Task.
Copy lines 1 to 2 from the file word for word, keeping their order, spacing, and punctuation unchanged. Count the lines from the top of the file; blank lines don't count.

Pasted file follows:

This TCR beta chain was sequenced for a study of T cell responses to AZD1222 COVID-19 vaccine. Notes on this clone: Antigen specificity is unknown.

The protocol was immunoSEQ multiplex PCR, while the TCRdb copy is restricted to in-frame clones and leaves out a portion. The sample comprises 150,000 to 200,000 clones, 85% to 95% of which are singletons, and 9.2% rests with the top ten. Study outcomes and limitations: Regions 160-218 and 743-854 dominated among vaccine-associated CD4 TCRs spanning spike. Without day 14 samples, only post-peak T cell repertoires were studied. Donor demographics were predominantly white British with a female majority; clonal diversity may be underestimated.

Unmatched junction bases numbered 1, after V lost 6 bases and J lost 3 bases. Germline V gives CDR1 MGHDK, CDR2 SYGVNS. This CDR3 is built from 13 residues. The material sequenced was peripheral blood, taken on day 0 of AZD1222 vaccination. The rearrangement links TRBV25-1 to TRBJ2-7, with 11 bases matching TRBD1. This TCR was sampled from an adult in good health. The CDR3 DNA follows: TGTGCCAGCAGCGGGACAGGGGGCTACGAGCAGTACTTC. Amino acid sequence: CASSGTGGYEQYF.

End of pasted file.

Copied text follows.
This TCR beta chain was sequenced for a study of T cell responses to AZD1222 COVID-19 vaccine. Notes on this clone: Antigen specificity is unknown.

The protocol was immunoSEQ multiplex PCR, while the TCRdb copy is restricted to in-frame clones and leaves out a portion. The sample comprises 150,000 to 200,000 clones, 85% to 95% of which are singletons, and 9.2% rests with the top ten. Study outcomes and limitations: Regions 160-218 and 743-854 dominated among vaccine-associated CD4 TCRs spanning spike. Without day 14 samples, only post-peak T cell repertoires were studied. Donor demographics were predominantly white British with a female majority; clonal diversity may be underestimated.